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Money passes the screen test

Money. It's been a bad word in Indian cinema for a long, long time. And moneyed businessmen? Worse

Veenu Sandhu  |  New Delhi 

Veenu Sandhu

How do you humble an egotistical rich man who believes that money can buy everything? Think drastic, like getting him to meet with an accident so that he loses his eyesight completely. And then make him realise that he can't just order a new pair of eyes with all the money he has. Show him that it's only through someone's benevolence that he will see again. That's precisely how the super rich and super-arrogant Rajesh Khanna is chastened in the contemptuously titled 1981 film Dhanwan.

Money. It's been a bad word in Indian cinema for a long, long time. And moneyed businessmen? Worse. Till the fortunes of India changed post-1991, Indian businessmen were, by and large, condemned to be portrayed as people who made their riches by walking over other people, who couldn't have normal families and who would easily turn their backs on their children, friends and loyalties for the sake of lucre and status. A rich man's child would be a neglected child, like the drunkard son (Amitabh Bachchan) of multi-millionaire industrialist, Amarnath (Pran) in Sharaabi (1984). Or like the perpetually teary-eyed son of Shreeram Lagoo in Do Aur Do Paanch (1980) where the rather annoying father is constantly on the phone talking about deals in London and America. His daughter would be speeding around recklessly in a convertible, almost running over a limping man or sending a vegetable cart flying off the road. He would be the oppressive employer who wouldn't shy away from using even his best friend to crush any rebellion among his employees, like in Hrishikesh Mukherjee's Namak Haraam (1973). Okay, that was a left-leaning film about the rise of trade unions and class clashes, but the message was clear: even among two closest friends, the rich one is incapable of thinking beyond profit.

Then there were certain templates in which Bollywood placed the moneyed folks. They'd have done something not quite right in their past to become lakhpatis and crorepatis. In Yash Chopra's Trishul (1978), construction baron Raj Kumar Gupta, played by Sanjeev Kumar, has reached where he has by choosing to marry a wealthy heiress rather than the woman he loved. But justice is finally delivered at the hands of their illegitimate child, played by Amitabh Bachchan. The same template is repeated in Uttar Dakshin (1987), with Jackie Shroff and Rajinikanth pitted against each other as the most implausible step-brothers. With film makers questioning a rich man's means to his wealth, that's how bizarre it got.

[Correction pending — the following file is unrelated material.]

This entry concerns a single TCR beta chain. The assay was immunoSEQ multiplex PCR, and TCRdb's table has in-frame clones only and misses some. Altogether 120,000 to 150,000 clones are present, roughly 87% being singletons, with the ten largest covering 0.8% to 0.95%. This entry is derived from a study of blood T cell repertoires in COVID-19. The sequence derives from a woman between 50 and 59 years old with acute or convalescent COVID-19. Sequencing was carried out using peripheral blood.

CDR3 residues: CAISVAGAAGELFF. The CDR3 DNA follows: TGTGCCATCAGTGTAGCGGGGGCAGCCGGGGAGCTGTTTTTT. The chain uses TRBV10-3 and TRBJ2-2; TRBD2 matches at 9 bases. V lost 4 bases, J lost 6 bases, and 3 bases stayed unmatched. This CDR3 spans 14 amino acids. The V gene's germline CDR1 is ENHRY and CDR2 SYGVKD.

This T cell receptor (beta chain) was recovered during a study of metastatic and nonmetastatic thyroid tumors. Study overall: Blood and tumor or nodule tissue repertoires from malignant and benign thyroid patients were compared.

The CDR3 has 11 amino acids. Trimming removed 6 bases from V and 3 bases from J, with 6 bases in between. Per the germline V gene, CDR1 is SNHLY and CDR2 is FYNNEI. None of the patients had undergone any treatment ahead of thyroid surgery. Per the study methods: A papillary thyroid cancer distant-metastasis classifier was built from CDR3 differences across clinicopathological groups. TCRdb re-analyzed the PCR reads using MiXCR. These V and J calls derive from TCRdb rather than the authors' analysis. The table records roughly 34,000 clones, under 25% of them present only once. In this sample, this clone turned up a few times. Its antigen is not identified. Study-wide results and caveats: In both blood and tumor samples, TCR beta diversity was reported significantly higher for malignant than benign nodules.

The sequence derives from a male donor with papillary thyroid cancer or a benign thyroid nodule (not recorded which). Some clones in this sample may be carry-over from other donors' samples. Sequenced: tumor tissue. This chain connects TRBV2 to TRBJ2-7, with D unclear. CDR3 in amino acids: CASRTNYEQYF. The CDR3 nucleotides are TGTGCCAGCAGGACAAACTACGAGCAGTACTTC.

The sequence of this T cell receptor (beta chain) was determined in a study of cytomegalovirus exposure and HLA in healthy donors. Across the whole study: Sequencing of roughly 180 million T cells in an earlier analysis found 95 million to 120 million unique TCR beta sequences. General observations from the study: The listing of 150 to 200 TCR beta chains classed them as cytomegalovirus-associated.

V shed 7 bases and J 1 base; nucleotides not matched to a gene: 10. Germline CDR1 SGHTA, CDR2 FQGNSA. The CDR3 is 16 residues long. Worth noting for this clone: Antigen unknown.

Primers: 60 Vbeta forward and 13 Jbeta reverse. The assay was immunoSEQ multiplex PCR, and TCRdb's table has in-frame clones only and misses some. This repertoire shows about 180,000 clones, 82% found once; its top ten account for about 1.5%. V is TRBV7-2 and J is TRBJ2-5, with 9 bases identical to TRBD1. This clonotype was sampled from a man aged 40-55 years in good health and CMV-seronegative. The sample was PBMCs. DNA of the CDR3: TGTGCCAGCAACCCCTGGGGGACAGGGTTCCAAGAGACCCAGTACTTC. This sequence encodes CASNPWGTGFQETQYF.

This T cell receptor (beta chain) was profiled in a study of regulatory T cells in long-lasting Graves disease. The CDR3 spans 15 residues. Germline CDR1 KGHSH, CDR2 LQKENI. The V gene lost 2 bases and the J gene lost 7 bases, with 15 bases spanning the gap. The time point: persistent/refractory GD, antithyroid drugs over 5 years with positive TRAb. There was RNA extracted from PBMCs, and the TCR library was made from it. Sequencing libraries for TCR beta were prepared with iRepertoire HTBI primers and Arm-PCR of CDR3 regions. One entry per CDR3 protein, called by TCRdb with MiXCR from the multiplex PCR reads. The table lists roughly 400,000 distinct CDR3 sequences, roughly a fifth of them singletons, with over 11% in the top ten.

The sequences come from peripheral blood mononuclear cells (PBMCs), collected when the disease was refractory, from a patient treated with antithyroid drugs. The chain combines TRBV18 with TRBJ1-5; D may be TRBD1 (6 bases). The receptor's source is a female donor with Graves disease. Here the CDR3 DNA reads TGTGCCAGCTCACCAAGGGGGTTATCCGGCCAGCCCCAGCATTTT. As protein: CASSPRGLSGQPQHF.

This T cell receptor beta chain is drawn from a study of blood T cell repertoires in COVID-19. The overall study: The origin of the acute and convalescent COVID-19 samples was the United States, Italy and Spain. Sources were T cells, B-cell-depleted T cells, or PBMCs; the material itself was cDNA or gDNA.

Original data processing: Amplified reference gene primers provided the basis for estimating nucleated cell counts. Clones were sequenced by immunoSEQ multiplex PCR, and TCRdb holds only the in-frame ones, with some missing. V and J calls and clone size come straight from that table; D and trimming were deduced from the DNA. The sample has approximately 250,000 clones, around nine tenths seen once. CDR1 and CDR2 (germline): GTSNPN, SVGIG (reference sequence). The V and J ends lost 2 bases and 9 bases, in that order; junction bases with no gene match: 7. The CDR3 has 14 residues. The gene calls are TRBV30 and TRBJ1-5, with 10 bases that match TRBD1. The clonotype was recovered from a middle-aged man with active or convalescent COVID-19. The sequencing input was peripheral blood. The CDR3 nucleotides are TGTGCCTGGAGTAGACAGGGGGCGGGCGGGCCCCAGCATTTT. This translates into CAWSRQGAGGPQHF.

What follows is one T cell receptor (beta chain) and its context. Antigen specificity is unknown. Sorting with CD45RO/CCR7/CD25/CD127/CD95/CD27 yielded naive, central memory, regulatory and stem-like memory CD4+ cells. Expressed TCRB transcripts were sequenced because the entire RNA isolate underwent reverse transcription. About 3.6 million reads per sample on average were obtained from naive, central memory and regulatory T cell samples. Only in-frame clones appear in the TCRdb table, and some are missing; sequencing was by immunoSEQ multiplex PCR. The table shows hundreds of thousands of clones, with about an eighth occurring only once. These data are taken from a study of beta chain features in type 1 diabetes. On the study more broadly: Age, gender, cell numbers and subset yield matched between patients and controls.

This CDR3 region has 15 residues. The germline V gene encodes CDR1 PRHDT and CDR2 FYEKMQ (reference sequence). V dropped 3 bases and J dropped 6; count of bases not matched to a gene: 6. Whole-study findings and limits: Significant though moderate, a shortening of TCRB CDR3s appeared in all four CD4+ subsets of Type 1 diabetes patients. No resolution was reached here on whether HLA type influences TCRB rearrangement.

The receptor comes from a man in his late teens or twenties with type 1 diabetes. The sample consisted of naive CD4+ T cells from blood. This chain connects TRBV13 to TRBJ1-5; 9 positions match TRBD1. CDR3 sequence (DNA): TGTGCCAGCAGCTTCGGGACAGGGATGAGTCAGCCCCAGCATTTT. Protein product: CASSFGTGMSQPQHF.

But in the last few decades India has changed its attitude to affluence. So has Bollywood's on-reel approach. Indian cinema, which at one time caricaturised and had little respect for the capitalist, is, in the free market regime, celebrating his riches. Lavish lifestyles are no longer frowned upon. Post-liberalisation films like Hum Aapke Hain Koun (1994) show the rich businessman as a benevolent, self-made man. There are also adulatory portrayals of the super rich, as in Kabhi Khushi Kabhie Gham (2001).

Nimish Adhia, an assistant professor of economics at Manhattanville College in New York, in fact, closely followed the Filmfare Best Film awards over five decades to study the transformation in people's attitudes towards commerce. His study, titled "The role of ideological change in India's economic liberalization", found that the number of lead actors, or the heroes, portrayed as businessmen in mainstream Indian cinema has drastically increased in the recent times.

The Filmfare Best Film awards, as studied by Adhia, tell a story. In the 1960s, for example, not a single lead actor who bagged the Filmfare Best Film award portrayed a businessman. By the 1990s, 11 of the 14 heroes who won the award were enacting the role of businessmen - that's nearly 80 per cent. Adhia also found that by the 1990s, Indian cinema had 25 positive portrayals of businessmen and only four negative portrayals. The picture had reversed since the 1970s. The famous "Mere paas maa hai" dialogue of Deewar (1975) need no longer be an expression of the contrast between two irreconcilable realities.

Bollywood does not grudge its rich businessmen their Lamborghinis, private jets, ostentatious wedding and Swiss romances any more. However, for an art that is supposed to reflect society, Indian cinema is a bit behind time - at least when it comes to terminology. Why else would it still call a businessman who flies in his private plane nothing more than a crorepati?

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First Published: Sat, February 14 2015. 00:04 IST